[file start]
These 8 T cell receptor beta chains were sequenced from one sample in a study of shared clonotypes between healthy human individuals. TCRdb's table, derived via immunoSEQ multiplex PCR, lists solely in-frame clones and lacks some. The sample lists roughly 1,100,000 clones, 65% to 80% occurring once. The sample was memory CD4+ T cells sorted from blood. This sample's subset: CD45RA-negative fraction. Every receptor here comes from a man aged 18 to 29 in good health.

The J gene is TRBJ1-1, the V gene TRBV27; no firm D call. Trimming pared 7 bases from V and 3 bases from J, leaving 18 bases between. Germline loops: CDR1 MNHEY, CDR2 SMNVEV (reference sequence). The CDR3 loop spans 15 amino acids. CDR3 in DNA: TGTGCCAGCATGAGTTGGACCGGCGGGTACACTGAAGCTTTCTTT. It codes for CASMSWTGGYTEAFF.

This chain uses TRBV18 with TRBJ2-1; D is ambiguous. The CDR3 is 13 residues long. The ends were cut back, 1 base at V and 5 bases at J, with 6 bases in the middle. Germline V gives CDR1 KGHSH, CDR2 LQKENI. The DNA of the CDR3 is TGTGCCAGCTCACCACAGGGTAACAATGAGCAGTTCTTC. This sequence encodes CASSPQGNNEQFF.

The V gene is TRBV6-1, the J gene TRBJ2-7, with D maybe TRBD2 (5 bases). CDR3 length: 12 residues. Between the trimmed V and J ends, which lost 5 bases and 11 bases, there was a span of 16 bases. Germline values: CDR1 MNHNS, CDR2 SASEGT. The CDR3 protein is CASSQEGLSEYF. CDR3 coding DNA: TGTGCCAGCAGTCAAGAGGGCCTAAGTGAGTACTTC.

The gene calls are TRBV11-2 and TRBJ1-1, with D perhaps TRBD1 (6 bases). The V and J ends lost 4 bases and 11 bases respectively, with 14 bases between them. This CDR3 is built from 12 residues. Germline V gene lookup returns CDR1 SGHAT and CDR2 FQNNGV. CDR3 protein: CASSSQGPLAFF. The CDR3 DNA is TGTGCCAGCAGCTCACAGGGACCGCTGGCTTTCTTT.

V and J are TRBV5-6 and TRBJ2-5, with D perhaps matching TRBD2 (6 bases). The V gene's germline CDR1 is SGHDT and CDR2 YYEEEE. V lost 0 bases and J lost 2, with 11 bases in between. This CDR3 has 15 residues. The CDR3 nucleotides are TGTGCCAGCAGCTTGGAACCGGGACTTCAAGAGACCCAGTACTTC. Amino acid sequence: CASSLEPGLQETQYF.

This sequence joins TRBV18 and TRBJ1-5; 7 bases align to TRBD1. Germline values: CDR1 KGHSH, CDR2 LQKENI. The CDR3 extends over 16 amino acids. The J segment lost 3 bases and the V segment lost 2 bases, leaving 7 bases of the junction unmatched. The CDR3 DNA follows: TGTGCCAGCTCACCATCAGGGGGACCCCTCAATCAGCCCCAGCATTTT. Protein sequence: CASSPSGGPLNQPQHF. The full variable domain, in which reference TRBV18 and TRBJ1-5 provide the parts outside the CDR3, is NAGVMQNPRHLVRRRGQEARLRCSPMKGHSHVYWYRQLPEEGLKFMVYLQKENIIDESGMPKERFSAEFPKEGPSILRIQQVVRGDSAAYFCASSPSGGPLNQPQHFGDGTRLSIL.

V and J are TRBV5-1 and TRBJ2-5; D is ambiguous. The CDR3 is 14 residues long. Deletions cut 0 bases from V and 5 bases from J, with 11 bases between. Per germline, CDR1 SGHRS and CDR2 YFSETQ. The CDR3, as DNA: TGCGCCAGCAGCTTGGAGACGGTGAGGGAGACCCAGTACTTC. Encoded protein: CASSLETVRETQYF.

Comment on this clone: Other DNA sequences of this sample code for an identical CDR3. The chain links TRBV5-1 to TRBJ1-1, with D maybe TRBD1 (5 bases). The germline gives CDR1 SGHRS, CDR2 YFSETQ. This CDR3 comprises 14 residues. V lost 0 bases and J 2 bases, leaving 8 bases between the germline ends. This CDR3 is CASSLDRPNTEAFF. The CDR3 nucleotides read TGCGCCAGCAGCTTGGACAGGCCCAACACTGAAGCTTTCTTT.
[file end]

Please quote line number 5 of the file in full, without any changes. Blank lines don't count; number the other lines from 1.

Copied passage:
The gene calls are TRBV11-2 and TRBJ1-1, with D perhaps TRBD1 (6 bases). The V and J ends lost 4 bases and 11 bases respectively, with 14 bases between them. This CDR3 is built from 12 residues. Germline V gene lookup returns CDR1 SGHAT and CDR2 FQNNGV. CDR3 protein: CASSSQGPLAFF. The CDR3 DNA is TGTGCCAGCAGCTCACAGGGACCGCTGGCTTTCTTT.